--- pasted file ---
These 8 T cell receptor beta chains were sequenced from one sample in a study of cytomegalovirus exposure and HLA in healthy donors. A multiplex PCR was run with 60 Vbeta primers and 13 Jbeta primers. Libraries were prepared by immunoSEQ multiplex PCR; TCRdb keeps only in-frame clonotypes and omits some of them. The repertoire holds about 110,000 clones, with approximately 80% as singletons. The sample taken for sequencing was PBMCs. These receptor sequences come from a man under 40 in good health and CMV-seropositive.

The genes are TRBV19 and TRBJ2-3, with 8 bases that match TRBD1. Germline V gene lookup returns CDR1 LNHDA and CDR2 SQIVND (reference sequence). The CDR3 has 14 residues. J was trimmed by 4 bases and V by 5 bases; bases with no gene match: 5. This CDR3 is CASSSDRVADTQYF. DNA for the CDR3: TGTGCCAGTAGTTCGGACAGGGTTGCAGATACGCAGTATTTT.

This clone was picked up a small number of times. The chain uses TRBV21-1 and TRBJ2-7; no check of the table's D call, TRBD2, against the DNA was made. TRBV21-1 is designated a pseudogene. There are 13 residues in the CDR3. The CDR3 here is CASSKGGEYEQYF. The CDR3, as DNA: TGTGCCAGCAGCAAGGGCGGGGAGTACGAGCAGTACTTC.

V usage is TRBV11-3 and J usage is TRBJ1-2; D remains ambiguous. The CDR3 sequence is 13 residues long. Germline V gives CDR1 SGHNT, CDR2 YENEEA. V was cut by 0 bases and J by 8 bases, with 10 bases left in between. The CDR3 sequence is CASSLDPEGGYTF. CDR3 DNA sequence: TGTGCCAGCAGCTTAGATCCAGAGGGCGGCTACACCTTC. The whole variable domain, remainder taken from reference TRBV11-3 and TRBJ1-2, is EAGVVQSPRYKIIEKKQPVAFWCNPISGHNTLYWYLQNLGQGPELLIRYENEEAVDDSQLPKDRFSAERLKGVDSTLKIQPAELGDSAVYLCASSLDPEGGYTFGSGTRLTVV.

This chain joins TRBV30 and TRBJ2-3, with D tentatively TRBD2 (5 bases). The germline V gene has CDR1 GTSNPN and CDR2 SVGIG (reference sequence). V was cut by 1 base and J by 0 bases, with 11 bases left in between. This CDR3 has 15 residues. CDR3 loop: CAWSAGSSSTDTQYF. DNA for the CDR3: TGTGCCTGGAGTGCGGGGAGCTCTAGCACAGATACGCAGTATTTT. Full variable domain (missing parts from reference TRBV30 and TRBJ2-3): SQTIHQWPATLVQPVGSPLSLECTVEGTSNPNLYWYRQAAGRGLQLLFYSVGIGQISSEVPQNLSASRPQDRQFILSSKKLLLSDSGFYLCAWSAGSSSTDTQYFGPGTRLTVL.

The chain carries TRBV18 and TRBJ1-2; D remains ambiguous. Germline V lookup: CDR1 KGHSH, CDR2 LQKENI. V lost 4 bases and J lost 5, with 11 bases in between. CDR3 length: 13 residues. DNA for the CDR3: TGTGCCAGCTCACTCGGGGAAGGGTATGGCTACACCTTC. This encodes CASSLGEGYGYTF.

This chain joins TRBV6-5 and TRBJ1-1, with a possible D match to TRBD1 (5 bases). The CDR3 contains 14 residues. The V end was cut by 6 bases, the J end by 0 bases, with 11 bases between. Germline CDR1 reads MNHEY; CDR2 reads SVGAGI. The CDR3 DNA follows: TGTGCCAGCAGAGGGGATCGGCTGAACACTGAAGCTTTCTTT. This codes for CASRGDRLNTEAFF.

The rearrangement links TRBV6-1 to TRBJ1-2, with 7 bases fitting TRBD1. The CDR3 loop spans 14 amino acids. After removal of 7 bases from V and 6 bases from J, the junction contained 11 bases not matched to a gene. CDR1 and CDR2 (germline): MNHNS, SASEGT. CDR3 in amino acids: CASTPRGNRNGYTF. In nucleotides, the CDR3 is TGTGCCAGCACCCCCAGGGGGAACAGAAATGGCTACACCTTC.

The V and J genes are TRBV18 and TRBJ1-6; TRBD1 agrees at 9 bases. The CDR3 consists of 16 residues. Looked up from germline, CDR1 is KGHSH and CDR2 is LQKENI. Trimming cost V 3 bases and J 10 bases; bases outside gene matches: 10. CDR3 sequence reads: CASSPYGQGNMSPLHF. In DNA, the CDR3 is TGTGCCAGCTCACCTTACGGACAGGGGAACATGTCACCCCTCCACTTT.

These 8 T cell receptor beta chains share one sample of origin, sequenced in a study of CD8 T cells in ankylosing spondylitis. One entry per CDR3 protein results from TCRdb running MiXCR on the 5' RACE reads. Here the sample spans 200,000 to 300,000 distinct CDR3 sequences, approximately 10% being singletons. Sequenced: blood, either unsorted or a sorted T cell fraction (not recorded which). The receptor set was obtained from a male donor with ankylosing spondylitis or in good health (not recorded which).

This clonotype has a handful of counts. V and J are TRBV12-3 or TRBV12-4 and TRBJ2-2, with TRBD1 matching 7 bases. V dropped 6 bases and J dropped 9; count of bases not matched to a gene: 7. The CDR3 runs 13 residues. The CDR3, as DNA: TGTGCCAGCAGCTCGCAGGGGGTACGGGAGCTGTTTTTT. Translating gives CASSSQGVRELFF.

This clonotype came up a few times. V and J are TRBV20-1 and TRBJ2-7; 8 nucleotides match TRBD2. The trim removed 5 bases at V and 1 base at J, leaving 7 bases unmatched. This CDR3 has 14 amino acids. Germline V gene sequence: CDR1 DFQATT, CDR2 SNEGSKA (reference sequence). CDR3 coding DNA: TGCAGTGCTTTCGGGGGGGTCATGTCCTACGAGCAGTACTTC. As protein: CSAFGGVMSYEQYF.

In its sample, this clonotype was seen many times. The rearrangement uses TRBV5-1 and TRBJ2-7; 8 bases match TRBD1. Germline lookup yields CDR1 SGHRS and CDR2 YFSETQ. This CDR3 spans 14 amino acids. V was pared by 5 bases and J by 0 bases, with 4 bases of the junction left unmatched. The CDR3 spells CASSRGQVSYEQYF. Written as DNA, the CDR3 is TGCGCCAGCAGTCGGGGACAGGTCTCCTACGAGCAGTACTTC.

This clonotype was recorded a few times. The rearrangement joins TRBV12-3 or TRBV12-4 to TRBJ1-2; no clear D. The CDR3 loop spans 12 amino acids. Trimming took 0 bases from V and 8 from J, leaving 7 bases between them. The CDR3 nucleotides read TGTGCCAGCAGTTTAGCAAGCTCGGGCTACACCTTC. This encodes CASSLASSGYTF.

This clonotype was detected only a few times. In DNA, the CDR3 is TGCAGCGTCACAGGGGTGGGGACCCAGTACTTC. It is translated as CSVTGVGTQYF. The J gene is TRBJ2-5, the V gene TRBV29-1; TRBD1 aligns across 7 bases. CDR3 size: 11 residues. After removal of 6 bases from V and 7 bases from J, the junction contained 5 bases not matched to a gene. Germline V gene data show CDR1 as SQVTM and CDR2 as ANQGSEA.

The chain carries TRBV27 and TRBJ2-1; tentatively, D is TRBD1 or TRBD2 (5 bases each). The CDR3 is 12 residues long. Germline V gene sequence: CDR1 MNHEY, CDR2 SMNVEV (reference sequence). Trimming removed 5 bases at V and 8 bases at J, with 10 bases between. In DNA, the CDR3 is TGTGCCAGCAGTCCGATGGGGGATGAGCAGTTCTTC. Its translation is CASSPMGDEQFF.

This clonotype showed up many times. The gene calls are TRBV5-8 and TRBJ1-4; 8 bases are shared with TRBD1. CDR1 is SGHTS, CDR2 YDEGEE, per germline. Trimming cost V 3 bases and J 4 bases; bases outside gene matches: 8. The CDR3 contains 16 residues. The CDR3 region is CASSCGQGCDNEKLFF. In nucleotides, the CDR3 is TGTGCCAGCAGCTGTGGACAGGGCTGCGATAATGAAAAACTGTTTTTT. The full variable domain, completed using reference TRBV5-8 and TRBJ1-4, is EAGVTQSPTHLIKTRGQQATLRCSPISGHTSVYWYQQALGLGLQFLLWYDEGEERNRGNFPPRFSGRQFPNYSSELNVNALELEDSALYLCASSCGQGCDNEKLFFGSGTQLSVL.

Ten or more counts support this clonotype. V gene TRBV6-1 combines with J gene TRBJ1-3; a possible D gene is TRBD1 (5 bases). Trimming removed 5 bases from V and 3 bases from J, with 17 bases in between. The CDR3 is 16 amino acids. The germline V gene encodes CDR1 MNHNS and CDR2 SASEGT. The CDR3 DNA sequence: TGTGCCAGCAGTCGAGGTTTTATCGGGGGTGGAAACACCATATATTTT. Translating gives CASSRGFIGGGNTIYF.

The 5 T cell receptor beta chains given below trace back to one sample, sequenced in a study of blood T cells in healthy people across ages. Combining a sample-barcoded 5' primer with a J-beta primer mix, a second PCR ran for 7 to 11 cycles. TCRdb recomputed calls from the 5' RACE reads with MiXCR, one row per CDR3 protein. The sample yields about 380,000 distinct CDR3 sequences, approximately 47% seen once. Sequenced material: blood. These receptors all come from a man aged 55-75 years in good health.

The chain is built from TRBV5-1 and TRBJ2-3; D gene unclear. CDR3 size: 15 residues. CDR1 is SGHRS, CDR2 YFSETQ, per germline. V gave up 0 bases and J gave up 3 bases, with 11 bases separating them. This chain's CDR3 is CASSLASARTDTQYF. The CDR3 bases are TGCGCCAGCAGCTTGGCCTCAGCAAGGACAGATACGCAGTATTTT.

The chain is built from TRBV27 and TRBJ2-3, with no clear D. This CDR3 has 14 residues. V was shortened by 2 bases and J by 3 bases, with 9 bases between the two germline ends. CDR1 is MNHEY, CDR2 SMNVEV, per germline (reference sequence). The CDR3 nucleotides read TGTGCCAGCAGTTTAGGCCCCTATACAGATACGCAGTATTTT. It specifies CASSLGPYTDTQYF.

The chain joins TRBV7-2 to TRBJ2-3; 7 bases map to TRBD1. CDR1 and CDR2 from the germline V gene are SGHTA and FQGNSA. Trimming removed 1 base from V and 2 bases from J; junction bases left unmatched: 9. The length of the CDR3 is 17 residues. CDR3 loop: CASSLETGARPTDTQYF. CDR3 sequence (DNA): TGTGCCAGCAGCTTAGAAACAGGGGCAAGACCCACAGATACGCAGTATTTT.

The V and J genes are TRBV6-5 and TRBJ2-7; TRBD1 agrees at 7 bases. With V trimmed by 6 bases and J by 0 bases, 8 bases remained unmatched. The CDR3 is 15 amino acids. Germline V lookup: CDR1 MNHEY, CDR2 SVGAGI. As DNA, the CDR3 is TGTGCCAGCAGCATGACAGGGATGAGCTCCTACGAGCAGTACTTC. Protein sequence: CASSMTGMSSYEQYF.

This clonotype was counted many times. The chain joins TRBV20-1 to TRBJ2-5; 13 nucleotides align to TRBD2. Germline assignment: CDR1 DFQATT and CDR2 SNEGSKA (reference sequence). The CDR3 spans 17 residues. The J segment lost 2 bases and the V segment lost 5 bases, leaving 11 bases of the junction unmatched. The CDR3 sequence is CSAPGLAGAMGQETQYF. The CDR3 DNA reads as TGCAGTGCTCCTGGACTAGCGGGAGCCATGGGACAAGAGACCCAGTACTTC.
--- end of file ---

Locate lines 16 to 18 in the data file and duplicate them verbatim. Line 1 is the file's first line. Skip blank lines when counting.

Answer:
The chain carries TRBV27 and TRBJ2-1; tentatively, D is TRBD1 or TRBD2 (5 bases each). The CDR3 is 12 residues long. Germline V gene sequence: CDR1 MNHEY, CDR2 SMNVEV (reference sequence). Trimming removed 5 bases at V and 8 bases at J, with 10 bases between. In DNA, the CDR3 is TGTGCCAGCAGTCCGATGGGGGATGAGCAGTTCTTC. Its translation is CASSPMGDEQFF.

This clonotype showed up many times. The gene calls are TRBV5-8 and TRBJ1-4; 8 bases are shared with TRBD1. CDR1 is SGHTS, CDR2 YDEGEE, per germline. Trimming cost V 3 bases and J 4 bases; bases outside gene matches: 8. The CDR3 contains 16 residues. The CDR3 region is CASSCGQGCDNEKLFF. In nucleotides, the CDR3 is TGTGCCAGCAGCTGTGGACAGGGCTGCGATAATGAAAAACTGTTTTTT. The full variable domain, completed using reference TRBV5-8 and TRBJ1-4, is EAGVTQSPTHLIKTRGQQATLRCSPISGHTSVYWYQQALGLGLQFLLWYDEGEERNRGNFPPRFSGRQFPNYSSELNVNALELEDSALYLCASSCGQGCDNEKLFFGSGTQLSVL.

Ten or more counts support this clonotype. V gene TRBV6-1 combines with J gene TRBJ1-3; a possible D gene is TRBD1 (5 bases). Trimming removed 5 bases from V and 3 bases from J, with 17 bases in between. The CDR3 is 16 amino acids. The germline V gene encodes CDR1 MNHNS and CDR2 SASEGT. The CDR3 DNA sequence: TGTGCCAGCAGTCGAGGTTTTATCGGGGGTGGAAACACCATATATTTT. Translating gives CASSRGFIGGGNTIYF.